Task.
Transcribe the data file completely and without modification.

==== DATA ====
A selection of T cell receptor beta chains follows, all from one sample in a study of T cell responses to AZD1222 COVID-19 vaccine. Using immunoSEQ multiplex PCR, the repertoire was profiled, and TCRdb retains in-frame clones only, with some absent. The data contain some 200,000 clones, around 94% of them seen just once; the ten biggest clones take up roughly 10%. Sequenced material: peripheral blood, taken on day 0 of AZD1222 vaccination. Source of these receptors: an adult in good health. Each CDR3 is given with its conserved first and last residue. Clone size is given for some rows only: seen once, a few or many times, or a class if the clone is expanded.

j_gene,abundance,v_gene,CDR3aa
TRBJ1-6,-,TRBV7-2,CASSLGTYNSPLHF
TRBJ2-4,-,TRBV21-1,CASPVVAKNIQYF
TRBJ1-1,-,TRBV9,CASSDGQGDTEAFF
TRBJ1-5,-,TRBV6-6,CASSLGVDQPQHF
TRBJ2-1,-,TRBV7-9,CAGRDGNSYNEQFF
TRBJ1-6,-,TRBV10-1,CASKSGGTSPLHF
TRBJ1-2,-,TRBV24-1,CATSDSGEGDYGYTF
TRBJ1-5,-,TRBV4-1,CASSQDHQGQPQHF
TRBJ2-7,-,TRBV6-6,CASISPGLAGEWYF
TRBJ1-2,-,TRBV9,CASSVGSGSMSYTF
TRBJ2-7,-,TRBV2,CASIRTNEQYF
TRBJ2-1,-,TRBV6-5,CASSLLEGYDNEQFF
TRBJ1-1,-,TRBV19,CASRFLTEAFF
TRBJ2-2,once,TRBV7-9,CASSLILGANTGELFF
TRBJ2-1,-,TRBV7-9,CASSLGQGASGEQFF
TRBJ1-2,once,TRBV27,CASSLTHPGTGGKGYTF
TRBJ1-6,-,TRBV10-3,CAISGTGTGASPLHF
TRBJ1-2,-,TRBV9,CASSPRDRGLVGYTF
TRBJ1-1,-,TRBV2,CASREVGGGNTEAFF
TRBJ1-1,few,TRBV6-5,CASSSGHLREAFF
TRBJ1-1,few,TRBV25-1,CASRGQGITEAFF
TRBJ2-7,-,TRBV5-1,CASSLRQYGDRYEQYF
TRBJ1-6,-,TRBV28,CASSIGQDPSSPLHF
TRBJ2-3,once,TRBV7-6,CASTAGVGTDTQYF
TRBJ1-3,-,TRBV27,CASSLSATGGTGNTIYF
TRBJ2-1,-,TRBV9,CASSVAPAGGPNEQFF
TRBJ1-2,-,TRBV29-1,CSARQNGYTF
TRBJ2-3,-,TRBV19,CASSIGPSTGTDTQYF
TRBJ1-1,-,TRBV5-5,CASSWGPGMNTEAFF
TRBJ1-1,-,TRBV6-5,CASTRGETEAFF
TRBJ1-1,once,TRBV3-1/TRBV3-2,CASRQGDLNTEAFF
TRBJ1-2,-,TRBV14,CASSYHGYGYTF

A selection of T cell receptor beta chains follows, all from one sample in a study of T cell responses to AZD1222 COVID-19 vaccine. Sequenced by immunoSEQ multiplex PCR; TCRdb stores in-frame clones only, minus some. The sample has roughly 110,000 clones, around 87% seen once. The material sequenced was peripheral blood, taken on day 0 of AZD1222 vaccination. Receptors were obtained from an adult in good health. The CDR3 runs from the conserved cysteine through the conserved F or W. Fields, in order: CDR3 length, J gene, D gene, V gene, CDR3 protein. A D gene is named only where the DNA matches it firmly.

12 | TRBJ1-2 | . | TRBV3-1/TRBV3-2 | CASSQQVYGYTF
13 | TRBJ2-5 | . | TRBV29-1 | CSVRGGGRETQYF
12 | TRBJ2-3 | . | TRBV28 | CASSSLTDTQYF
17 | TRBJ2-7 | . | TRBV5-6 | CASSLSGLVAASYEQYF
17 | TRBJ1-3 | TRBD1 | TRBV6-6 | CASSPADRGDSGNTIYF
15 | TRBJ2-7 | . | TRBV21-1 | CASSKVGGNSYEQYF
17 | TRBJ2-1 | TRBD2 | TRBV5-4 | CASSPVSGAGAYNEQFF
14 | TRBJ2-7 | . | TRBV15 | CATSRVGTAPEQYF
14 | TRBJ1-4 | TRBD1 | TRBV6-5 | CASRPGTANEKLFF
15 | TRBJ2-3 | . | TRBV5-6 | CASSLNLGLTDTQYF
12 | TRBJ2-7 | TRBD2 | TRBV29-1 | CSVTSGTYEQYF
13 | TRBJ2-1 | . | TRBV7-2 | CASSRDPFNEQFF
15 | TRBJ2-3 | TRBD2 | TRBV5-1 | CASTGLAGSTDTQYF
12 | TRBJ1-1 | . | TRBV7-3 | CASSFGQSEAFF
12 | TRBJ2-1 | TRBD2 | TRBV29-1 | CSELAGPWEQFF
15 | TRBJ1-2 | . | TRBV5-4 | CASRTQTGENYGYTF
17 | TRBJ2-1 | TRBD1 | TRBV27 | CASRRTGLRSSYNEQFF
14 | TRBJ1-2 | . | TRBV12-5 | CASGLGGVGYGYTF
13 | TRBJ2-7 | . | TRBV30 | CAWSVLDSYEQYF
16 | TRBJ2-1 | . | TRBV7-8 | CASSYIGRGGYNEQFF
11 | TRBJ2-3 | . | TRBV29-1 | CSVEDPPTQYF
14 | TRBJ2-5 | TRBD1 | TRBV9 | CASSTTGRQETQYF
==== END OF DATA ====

A selection of T cell receptor beta chains follows, all from one sample in a study of T cell responses to AZD1222 COVID-19 vaccine. Using immunoSEQ multiplex PCR, the repertoire was profiled, and TCRdb retains in-frame clones only, with some absent. The data contain some 200,000 clones, around 94% of them seen just once; the ten biggest clones take up roughly 10%. Sequenced material: peripheral blood, taken on day 0 of AZD1222 vaccination. Source of these receptors: an adult in good health. Each CDR3 is given with its conserved first and last residue. Clone size is given for some rows only: seen once, a few or many times, or a class if the clone is expanded.

j_gene,abundance,v_gene,CDR3aa
TRBJ1-6,-,TRBV7-2,CASSLGTYNSPLHF
TRBJ2-4,-,TRBV21-1,CASPVVAKNIQYF
TRBJ1-1,-,TRBV9,CASSDGQGDTEAFF
TRBJ1-5,-,TRBV6-6,CASSLGVDQPQHF
TRBJ2-1,-,TRBV7-9,CAGRDGNSYNEQFF
TRBJ1-6,-,TRBV10-1,CASKSGGTSPLHF
TRBJ1-2,-,TRBV24-1,CATSDSGEGDYGYTF
TRBJ1-5,-,TRBV4-1,CASSQDHQGQPQHF
TRBJ2-7,-,TRBV6-6,CASISPGLAGEWYF
TRBJ1-2,-,TRBV9,CASSVGSGSMSYTF
TRBJ2-7,-,TRBV2,CASIRTNEQYF
TRBJ2-1,-,TRBV6-5,CASSLLEGYDNEQFF
TRBJ1-1,-,TRBV19,CASRFLTEAFF
TRBJ2-2,once,TRBV7-9,CASSLILGANTGELFF
TRBJ2-1,-,TRBV7-9,CASSLGQGASGEQFF
TRBJ1-2,once,TRBV27,CASSLTHPGTGGKGYTF
TRBJ1-6,-,TRBV10-3,CAISGTGTGASPLHF
TRBJ1-2,-,TRBV9,CASSPRDRGLVGYTF
TRBJ1-1,-,TRBV2,CASREVGGGNTEAFF
TRBJ1-1,few,TRBV6-5,CASSSGHLREAFF
TRBJ1-1,few,TRBV25-1,CASRGQGITEAFF
TRBJ2-7,-,TRBV5-1,CASSLRQYGDRYEQYF
TRBJ1-6,-,TRBV28,CASSIGQDPSSPLHF
TRBJ2-3,once,TRBV7-6,CASTAGVGTDTQYF
TRBJ1-3,-,TRBV27,CASSLSATGGTGNTIYF
TRBJ2-1,-,TRBV9,CASSVAPAGGPNEQFF
TRBJ1-2,-,TRBV29-1,CSARQNGYTF
TRBJ2-3,-,TRBV19,CASSIGPSTGTDTQYF
TRBJ1-1,-,TRBV5-5,CASSWGPGMNTEAFF
TRBJ1-1,-,TRBV6-5,CASTRGETEAFF
TRBJ1-1,once,TRBV3-1/TRBV3-2,CASRQGDLNTEAFF
TRBJ1-2,-,TRBV14,CASSYHGYGYTF

A selection of T cell receptor beta chains follows, all from one sample in a study of T cell responses to AZD1222 COVID-19 vaccine. Sequenced by immunoSEQ multiplex PCR; TCRdb stores in-frame clones only, minus some. The sample has roughly 110,000 clones, around 87% seen once. The material sequenced was peripheral blood, taken on day 0 of AZD1222 vaccination. Receptors were obtained from an adult in good health. The CDR3 runs from the conserved cysteine through the conserved F or W. Fields, in order: CDR3 length, J gene, D gene, V gene, CDR3 protein. A D gene is named only where the DNA matches it firmly.

12 | TRBJ1-2 | . | TRBV3-1/TRBV3-2 | CASSQQVYGYTF
13 | TRBJ2-5 | . | TRBV29-1 | CSVRGGGRETQYF
12 | TRBJ2-3 | . | TRBV28 | CASSSLTDTQYF
17 | TRBJ2-7 | . | TRBV5-6 | CASSLSGLVAASYEQYF
17 | TRBJ1-3 | TRBD1 | TRBV6-6 | CASSPADRGDSGNTIYF
15 | TRBJ2-7 | . | TRBV21-1 | CASSKVGGNSYEQYF
17 | TRBJ2-1 | TRBD2 | TRBV5-4 | CASSPVSGAGAYNEQFF
14 | TRBJ2-7 | . | TRBV15 | CATSRVGTAPEQYF
14 | TRBJ1-4 | TRBD1 | TRBV6-5 | CASRPGTANEKLFF
15 | TRBJ2-3 | . | TRBV5-6 | CASSLNLGLTDTQYF
12 | TRBJ2-7 | TRBD2 | TRBV29-1 | CSVTSGTYEQYF
13 | TRBJ2-1 | . | TRBV7-2 | CASSRDPFNEQFF
15 | TRBJ2-3 | TRBD2 | TRBV5-1 | CASTGLAGSTDTQYF
12 | TRBJ1-1 | . | TRBV7-3 | CASSFGQSEAFF
12 | TRBJ2-1 | TRBD2 | TRBV29-1 | CSELAGPWEQFF
15 | TRBJ1-2 | . | TRBV5-4 | CASRTQTGENYGYTF
17 | TRBJ2-1 | TRBD1 | TRBV27 | CASRRTGLRSSYNEQFF
14 | TRBJ1-2 | . | TRBV12-5 | CASGLGGVGYGYTF
13 | TRBJ2-7 | . | TRBV30 | CAWSVLDSYEQYF
16 | TRBJ2-1 | . | TRBV7-8 | CASSYIGRGGYNEQFF
11 | TRBJ2-3 | . | TRBV29-1 | CSVEDPPTQYF
14 | TRBJ2-5 | TRBD1 | TRBV9 | CASSTTGRQETQYF